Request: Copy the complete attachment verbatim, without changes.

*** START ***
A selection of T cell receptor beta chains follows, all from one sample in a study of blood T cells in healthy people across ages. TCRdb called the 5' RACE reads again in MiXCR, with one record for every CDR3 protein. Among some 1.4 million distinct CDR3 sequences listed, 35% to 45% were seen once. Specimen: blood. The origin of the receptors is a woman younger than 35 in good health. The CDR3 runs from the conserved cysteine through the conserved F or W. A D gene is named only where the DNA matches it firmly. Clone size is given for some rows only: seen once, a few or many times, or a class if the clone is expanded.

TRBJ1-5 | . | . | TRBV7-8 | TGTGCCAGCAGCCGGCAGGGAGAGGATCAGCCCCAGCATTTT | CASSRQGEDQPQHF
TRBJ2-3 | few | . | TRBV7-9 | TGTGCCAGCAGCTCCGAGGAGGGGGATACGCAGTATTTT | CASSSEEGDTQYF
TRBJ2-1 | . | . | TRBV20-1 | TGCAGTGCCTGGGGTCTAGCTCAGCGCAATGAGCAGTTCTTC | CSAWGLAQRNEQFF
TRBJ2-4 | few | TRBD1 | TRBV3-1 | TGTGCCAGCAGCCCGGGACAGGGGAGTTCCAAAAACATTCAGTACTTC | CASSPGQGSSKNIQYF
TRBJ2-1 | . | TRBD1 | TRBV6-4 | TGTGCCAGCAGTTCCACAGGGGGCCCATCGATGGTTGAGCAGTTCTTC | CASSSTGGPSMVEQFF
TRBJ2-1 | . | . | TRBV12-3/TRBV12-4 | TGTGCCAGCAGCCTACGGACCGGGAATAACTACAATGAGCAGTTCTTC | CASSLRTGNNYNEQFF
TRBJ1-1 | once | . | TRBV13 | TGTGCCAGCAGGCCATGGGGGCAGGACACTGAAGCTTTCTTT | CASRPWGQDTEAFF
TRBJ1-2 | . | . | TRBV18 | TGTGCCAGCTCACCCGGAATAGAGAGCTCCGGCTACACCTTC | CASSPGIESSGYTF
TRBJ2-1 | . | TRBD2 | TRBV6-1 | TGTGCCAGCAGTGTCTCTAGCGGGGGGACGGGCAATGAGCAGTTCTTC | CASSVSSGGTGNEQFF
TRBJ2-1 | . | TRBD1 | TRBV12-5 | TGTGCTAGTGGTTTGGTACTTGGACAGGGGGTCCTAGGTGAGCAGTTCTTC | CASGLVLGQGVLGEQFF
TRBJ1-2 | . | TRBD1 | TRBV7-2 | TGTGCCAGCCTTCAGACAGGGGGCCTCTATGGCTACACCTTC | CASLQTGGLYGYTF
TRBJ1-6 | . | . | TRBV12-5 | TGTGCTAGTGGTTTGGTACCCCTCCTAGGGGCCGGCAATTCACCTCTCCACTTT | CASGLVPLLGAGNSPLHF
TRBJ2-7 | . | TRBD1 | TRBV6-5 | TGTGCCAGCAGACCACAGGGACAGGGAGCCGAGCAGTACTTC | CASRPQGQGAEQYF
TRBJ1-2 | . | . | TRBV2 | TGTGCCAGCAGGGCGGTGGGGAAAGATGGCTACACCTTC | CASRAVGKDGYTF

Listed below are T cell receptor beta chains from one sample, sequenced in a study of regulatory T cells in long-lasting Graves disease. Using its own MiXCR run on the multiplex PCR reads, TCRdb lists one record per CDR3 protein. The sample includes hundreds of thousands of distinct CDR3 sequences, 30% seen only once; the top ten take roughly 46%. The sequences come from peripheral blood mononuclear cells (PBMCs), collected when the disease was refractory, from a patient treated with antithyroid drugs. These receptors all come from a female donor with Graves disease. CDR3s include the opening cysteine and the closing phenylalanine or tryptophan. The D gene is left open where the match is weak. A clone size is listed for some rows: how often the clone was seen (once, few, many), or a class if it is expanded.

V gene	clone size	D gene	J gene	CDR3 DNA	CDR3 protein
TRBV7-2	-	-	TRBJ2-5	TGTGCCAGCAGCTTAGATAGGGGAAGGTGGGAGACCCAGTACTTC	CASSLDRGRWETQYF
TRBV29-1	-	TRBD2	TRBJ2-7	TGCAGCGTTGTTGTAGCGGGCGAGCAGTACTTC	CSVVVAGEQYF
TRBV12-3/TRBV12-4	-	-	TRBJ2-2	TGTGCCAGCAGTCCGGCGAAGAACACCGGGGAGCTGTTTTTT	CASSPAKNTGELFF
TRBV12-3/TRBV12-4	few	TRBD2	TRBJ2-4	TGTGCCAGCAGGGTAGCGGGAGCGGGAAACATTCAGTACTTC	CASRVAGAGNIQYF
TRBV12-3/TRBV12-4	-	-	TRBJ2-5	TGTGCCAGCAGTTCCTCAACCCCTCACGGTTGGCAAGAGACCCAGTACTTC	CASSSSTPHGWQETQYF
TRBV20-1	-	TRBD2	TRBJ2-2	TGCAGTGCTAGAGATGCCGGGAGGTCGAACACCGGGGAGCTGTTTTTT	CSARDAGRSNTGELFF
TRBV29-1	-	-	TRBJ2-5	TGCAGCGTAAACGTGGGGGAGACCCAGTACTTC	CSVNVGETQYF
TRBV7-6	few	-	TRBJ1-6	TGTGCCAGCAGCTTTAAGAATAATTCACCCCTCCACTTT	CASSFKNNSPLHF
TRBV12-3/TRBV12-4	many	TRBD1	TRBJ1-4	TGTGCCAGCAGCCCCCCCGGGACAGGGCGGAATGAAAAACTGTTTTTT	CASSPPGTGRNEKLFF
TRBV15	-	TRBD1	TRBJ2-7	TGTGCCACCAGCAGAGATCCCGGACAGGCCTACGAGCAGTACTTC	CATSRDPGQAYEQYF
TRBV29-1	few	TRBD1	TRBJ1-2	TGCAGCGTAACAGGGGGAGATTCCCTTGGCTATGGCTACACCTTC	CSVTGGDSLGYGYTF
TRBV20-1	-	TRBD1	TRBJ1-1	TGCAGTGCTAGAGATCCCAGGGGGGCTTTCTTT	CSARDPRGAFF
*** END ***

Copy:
A selection of T cell receptor beta chains follows, all from one sample in a study of blood T cells in healthy people across ages. TCRdb called the 5' RACE reads again in MiXCR, with one record for every CDR3 protein. Among some 1.4 million distinct CDR3 sequences listed, 35% to 45% were seen once. Specimen: blood. The origin of the receptors is a woman younger than 35 in good health. The CDR3 runs from the conserved cysteine through the conserved F or W. A D gene is named only where the DNA matches it firmly. Clone size is given for some rows only: seen once, a few or many times, or a class if the clone is expanded.

TRBJ1-5 | . | . | TRBV7-8 | TGTGCCAGCAGCCGGCAGGGAGAGGATCAGCCCCAGCATTTT | CASSRQGEDQPQHF
TRBJ2-3 | few | . | TRBV7-9 | TGTGCCAGCAGCTCCGAGGAGGGGGATACGCAGTATTTT | CASSSEEGDTQYF
TRBJ2-1 | . | . | TRBV20-1 | TGCAGTGCCTGGGGTCTAGCTCAGCGCAATGAGCAGTTCTTC | CSAWGLAQRNEQFF
TRBJ2-4 | few | TRBD1 | TRBV3-1 | TGTGCCAGCAGCCCGGGACAGGGGAGTTCCAAAAACATTCAGTACTTC | CASSPGQGSSKNIQYF
TRBJ2-1 | . | TRBD1 | TRBV6-4 | TGTGCCAGCAGTTCCACAGGGGGCCCATCGATGGTTGAGCAGTTCTTC | CASSSTGGPSMVEQFF
TRBJ2-1 | . | . | TRBV12-3/TRBV12-4 | TGTGCCAGCAGCCTACGGACCGGGAATAACTACAATGAGCAGTTCTTC | CASSLRTGNNYNEQFF
TRBJ1-1 | once | . | TRBV13 | TGTGCCAGCAGGCCATGGGGGCAGGACACTGAAGCTTTCTTT | CASRPWGQDTEAFF
TRBJ1-2 | . | . | TRBV18 | TGTGCCAGCTCACCCGGAATAGAGAGCTCCGGCTACACCTTC | CASSPGIESSGYTF
TRBJ2-1 | . | TRBD2 | TRBV6-1 | TGTGCCAGCAGTGTCTCTAGCGGGGGGACGGGCAATGAGCAGTTCTTC | CASSVSSGGTGNEQFF
TRBJ2-1 | . | TRBD1 | TRBV12-5 | TGTGCTAGTGGTTTGGTACTTGGACAGGGGGTCCTAGGTGAGCAGTTCTTC | CASGLVLGQGVLGEQFF
TRBJ1-2 | . | TRBD1 | TRBV7-2 | TGTGCCAGCCTTCAGACAGGGGGCCTCTATGGCTACACCTTC | CASLQTGGLYGYTF
TRBJ1-6 | . | . | TRBV12-5 | TGTGCTAGTGGTTTGGTACCCCTCCTAGGGGCCGGCAATTCACCTCTCCACTTT | CASGLVPLLGAGNSPLHF
TRBJ2-7 | . | TRBD1 | TRBV6-5 | TGTGCCAGCAGACCACAGGGACAGGGAGCCGAGCAGTACTTC | CASRPQGQGAEQYF
TRBJ1-2 | . | . | TRBV2 | TGTGCCAGCAGGGCGGTGGGGAAAGATGGCTACACCTTC | CASRAVGKDGYTF

Listed below are T cell receptor beta chains from one sample, sequenced in a study of regulatory T cells in long-lasting Graves disease. Using its own MiXCR run on the multiplex PCR reads, TCRdb lists one record per CDR3 protein. The sample includes hundreds of thousands of distinct CDR3 sequences, 30% seen only once; the top ten take roughly 46%. The sequences come from peripheral blood mononuclear cells (PBMCs), collected when the disease was refractory, from a patient treated with antithyroid drugs. These receptors all come from a female donor with Graves disease. CDR3s include the opening cysteine and the closing phenylalanine or tryptophan. The D gene is left open where the match is weak. A clone size is listed for some rows: how often the clone was seen (once, few, many), or a class if it is expanded.

V gene	clone size	D gene	J gene	CDR3 DNA	CDR3 protein
TRBV7-2	-	-	TRBJ2-5	TGTGCCAGCAGCTTAGATAGGGGAAGGTGGGAGACCCAGTACTTC	CASSLDRGRWETQYF
TRBV29-1	-	TRBD2	TRBJ2-7	TGCAGCGTTGTTGTAGCGGGCGAGCAGTACTTC	CSVVVAGEQYF
TRBV12-3/TRBV12-4	-	-	TRBJ2-2	TGTGCCAGCAGTCCGGCGAAGAACACCGGGGAGCTGTTTTTT	CASSPAKNTGELFF
TRBV12-3/TRBV12-4	few	TRBD2	TRBJ2-4	TGTGCCAGCAGGGTAGCGGGAGCGGGAAACATTCAGTACTTC	CASRVAGAGNIQYF
TRBV12-3/TRBV12-4	-	-	TRBJ2-5	TGTGCCAGCAGTTCCTCAACCCCTCACGGTTGGCAAGAGACCCAGTACTTC	CASSSSTPHGWQETQYF
TRBV20-1	-	TRBD2	TRBJ2-2	TGCAGTGCTAGAGATGCCGGGAGGTCGAACACCGGGGAGCTGTTTTTT	CSARDAGRSNTGELFF
TRBV29-1	-	-	TRBJ2-5	TGCAGCGTAAACGTGGGGGAGACCCAGTACTTC	CSVNVGETQYF
TRBV7-6	few	-	TRBJ1-6	TGTGCCAGCAGCTTTAAGAATAATTCACCCCTCCACTTT	CASSFKNNSPLHF
TRBV12-3/TRBV12-4	many	TRBD1	TRBJ1-4	TGTGCCAGCAGCCCCCCCGGGACAGGGCGGAATGAAAAACTGTTTTTT	CASSPPGTGRNEKLFF
TRBV15	-	TRBD1	TRBJ2-7	TGTGCCACCAGCAGAGATCCCGGACAGGCCTACGAGCAGTACTTC	CATSRDPGQAYEQYF
TRBV29-1	few	TRBD1	TRBJ1-2	TGCAGCGTAACAGGGGGAGATTCCCTTGGCTATGGCTACACCTTC	CSVTGGDSLGYGYTF
TRBV20-1	-	TRBD1	TRBJ1-1	TGCAGTGCTAGAGATCCCAGGGGGGCTTTCTTT	CSARDPRGAFF